UANBU. In laws are mad! Aside from anything else when is the drugging going to start? It is not beyond the bounds of possibility that he would panic attack at the airport. Or the road when he realises he is getting to the airport. Or when he saw you packing for a holiday.
And what about coming back? If he's in Australia then he'll know he has to fly home so it's not going to be a lovely family holiday.
Can you and your husband talk to the therapist on the psychological impact on your son of drugging him (presumably a complete loss of trust) and your GP on the physiological impact (nothing very good either - must increase the risk of DVT etc).
In the end your husband is going to have to choose between his child's welfare and his parents wishes. It may be easier for him with medical backing.
Why don't the ILs come to the UK. If they are not "fit to fly" then can't they be drugged or something.
If you live near where their dd died then get them to meet you somewhere else in the UK - a holiday cottage in cornwall if you live in london, or wales if you live in the south or scotland... anywhere you can drive to they can fly to.
It's utterly ridiculous to expect a traumatised child of 9 who is phobic of flying to spend 24hrs in planes and airports!!!!!!
Is it even possible to drug someone for the duration of a 24 hour flight?
Oh yes. It's great.
YANBU. You are the mother now and you are putting your DS's needs ahead of adults. Of course there must be so much pain and grief around for everyone but the trauma for your inlaws of seeing the accident site is outweighed by your DS's needs.
Firstly, don't let her get away with any of this shit about the dc not being your blood relations and therefore nothing to do with you. You have adopted them - they are your dc, just the same as they would be if you'd given birth to them. You are legally, physically, emotionally and financially responsible for them. She is not. I would be making that very clear and if she wanted to see them grow up she would not be allowed to spout any of that shite.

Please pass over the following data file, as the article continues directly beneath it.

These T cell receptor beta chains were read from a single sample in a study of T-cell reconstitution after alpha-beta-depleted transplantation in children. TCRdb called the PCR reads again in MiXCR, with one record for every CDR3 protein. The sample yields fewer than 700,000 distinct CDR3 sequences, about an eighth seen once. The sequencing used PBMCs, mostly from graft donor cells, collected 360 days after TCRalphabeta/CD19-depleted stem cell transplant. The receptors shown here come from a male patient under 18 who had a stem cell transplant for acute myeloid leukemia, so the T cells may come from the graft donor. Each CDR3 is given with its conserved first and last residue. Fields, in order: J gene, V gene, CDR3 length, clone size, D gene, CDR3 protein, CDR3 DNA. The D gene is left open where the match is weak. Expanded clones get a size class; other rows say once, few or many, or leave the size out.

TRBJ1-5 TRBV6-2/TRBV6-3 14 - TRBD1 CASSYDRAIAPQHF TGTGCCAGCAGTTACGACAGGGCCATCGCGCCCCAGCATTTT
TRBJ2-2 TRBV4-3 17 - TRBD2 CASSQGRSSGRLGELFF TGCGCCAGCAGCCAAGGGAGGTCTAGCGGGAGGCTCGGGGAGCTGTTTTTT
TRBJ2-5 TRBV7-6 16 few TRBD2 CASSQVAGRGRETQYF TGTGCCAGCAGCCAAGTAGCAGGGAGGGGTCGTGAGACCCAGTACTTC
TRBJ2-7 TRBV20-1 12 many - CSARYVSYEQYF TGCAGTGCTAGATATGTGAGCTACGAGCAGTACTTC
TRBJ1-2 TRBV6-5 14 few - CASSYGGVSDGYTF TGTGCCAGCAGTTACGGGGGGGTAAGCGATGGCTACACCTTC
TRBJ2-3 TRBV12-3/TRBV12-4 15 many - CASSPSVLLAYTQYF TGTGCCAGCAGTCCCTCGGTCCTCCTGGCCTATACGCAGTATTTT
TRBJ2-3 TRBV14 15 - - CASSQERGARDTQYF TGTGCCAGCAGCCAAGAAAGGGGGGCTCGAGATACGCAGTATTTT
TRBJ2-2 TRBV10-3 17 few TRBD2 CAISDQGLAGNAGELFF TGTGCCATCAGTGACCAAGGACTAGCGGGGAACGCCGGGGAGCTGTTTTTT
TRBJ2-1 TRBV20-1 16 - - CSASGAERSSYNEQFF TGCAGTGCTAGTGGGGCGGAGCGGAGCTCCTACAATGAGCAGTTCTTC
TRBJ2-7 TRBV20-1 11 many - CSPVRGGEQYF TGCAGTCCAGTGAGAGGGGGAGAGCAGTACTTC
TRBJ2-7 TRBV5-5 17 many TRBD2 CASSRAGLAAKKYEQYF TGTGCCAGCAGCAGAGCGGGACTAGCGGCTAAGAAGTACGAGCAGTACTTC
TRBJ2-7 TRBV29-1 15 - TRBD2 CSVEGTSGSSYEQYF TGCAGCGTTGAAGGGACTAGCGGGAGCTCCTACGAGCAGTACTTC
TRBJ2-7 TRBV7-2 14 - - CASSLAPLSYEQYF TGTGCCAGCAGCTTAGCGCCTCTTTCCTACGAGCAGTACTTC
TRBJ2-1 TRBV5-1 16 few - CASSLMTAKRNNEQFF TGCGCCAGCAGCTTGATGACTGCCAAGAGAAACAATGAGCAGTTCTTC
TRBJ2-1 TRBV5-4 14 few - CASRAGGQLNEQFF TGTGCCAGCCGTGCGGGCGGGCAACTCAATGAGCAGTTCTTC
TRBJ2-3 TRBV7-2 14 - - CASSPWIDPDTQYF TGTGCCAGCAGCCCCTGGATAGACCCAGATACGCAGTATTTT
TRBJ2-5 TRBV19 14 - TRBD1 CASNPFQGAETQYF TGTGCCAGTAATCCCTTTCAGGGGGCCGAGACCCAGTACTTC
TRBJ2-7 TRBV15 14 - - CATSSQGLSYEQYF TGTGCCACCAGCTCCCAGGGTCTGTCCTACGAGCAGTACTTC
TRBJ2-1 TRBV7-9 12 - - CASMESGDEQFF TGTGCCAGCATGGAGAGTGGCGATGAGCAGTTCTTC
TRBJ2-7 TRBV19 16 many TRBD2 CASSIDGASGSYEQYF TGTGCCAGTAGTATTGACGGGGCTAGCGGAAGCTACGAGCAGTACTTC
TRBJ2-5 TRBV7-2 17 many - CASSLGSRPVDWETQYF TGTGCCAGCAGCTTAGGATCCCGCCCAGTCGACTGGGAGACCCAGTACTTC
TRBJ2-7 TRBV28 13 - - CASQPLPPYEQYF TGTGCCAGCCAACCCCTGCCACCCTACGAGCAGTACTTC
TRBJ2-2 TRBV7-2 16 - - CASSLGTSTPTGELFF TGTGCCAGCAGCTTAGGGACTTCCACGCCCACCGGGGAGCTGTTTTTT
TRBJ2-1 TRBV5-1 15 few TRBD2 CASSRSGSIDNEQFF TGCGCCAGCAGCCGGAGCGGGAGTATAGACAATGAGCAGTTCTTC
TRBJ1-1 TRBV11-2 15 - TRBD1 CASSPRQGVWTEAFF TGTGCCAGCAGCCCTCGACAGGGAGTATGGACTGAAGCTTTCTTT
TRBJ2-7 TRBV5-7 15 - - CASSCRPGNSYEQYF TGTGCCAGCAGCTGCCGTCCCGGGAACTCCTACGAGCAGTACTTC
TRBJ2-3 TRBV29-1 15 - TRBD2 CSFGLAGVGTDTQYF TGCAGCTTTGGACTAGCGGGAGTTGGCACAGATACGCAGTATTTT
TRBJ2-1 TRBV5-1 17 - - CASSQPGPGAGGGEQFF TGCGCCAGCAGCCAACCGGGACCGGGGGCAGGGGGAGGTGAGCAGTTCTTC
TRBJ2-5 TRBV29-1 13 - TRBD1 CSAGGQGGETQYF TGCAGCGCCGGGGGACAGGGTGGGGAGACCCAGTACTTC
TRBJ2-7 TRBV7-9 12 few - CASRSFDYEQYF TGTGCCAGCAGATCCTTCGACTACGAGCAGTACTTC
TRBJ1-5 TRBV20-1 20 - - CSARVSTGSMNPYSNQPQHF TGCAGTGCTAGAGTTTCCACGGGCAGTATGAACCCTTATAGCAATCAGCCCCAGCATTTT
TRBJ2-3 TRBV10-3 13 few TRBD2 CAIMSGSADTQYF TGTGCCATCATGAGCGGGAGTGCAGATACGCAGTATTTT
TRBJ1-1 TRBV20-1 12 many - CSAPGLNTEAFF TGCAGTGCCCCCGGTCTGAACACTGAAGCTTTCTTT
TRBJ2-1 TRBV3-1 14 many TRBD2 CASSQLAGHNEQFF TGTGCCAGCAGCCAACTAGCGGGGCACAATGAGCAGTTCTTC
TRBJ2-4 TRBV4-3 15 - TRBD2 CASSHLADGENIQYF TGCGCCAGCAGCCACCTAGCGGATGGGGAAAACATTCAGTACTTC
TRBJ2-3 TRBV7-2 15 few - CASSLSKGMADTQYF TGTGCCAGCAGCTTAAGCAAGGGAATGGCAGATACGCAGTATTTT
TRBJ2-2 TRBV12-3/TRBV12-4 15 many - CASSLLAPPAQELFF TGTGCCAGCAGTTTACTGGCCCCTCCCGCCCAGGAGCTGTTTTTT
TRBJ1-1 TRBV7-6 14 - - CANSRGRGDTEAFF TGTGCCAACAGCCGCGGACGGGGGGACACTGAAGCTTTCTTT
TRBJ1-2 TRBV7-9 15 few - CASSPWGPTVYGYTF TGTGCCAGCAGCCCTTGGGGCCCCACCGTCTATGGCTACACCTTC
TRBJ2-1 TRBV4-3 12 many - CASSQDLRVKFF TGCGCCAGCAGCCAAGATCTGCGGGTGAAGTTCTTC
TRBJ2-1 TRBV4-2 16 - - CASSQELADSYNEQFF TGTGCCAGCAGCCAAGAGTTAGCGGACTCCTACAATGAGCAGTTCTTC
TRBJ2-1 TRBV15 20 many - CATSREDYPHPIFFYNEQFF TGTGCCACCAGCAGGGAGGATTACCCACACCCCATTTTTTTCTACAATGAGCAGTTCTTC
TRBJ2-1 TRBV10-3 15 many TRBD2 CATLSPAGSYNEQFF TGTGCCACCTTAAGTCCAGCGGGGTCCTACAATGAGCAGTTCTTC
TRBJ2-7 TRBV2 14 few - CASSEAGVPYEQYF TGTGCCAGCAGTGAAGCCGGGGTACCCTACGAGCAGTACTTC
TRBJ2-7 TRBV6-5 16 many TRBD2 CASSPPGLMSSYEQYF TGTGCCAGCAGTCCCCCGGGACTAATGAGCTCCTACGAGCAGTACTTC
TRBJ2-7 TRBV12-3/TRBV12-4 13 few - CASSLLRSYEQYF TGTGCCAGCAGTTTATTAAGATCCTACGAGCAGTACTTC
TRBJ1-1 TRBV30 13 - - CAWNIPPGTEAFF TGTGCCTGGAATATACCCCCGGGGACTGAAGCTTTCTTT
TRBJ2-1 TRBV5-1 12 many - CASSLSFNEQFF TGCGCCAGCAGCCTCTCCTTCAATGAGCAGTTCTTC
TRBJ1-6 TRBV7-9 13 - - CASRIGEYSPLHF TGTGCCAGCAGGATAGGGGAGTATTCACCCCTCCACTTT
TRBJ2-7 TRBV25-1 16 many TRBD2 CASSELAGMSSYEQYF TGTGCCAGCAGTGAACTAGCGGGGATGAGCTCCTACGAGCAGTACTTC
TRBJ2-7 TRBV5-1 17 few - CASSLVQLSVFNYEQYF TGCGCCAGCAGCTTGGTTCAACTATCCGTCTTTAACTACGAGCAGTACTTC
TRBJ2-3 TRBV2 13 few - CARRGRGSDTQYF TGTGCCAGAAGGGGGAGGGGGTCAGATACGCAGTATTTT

Secondly, stand your ground. You are doing the right thing. Their GPs relations are not putting the dc first and are being selfish.
I would tell then that they either come over and visit (not stay in your house, either) or they don't see the children. End of. No discussion or negotiation.
Your dh does need to be more active in this. I know it's hard when his mother knows what buttons to push, but you have made a huge commitment here and he must support you as these children's mother, the same as if you were the biological parent and not allow any tolerance to his mother when she starts with questioning your right to make decisions.
I think they should come to you. they can take some drugs if they feel too traumatized. at least they will understand why they are taking them!
Grief aside (and I'm not indifferent, they must be heartbroken) they sound as bonkers as conkers.
Stand firm. You're his mother, you have his best interests in mind. When his treatment permits, maybe then. Until then drug a child. REALLY?
They'd be less upset than their DGC taking the journey. Why don't you all book a holiday somewhere else in the UK and meet them there?
I would say that it would be great, in the LONG term to have a plan to go to Aus. When your DS is ready. And only then.
It is just all about them, isn't it.
In the nicest possible way your DH needs to basically tell them to suck it up and come to see the children. You are absolutely right to want to stop causing potential permanent damage to their grandson by subjecting him to a flight, drugged or not. Are they really serious that that you should lie to him, drug him to unconsciousness and then expect him to be fine about it when he is a 24hour flight away from home? I would expect the airline to contact the police/SS if you were to try and take a drugged child out of the country and I cannot imagine that your GP would sanction 24 hours of sedation unsupervised either!
You have all of my sympathy, this is a horrible one to deal with but you are not unreasonable in any way at all. And you are now mother to these children, your word goes
Thank you all so much!
StanleyLambchop - DH was very, very clear that the comment was beyond unacceptable, told his DM that I deserve more respect from her both as his wife AND as the legal mother to the children, then insisted that she apologize to me for it.
cakebar - the family is not from OZ. The in-laws have lived there for 10 years, they emigrated whilst my DH was in his last year of university. Before the accident, they used to come over at least once a year, sometimes twice.
Do they not know that planes go both ways?
The selfish fuckers should come to you.
Their comment re you not being blood is disgusting. I wouldn't let that go tbh.
Join the discussion
Registering is free, easy, and means you can join in the discussion, get discounts, win prizes and lots more.Register now
Already registered with Mumsnet? Log in to leave your comment or alternatively, sign in with Facebook or Google.
Please login first.